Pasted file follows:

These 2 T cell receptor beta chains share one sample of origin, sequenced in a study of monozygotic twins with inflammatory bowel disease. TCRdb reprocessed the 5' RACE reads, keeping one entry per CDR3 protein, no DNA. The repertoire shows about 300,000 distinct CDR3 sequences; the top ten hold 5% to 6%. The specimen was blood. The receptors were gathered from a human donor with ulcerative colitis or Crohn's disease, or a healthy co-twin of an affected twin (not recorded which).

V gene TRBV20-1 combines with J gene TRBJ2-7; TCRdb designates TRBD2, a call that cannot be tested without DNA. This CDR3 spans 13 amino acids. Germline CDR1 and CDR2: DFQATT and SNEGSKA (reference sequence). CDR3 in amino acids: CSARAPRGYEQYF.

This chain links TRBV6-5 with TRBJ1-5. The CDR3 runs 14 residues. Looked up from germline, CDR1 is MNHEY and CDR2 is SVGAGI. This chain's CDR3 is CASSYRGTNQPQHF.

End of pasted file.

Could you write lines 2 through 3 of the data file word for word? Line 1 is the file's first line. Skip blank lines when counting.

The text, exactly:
V gene TRBV20-1 combines with J gene TRBJ2-7; TCRdb designates TRBD2, a call that cannot be tested without DNA. This CDR3 spans 13 amino acids. Germline CDR1 and CDR2: DFQATT and SNEGSKA (reference sequence). CDR3 in amino acids: CSARAPRGYEQYF.

This chain links TRBV6-5 with TRBJ1-5. The CDR3 runs 14 residues. Looked up from germline, CDR1 is MNHEY and CDR2 is SVGAGI. This chain's CDR3 is CASSYRGTNQPQHF.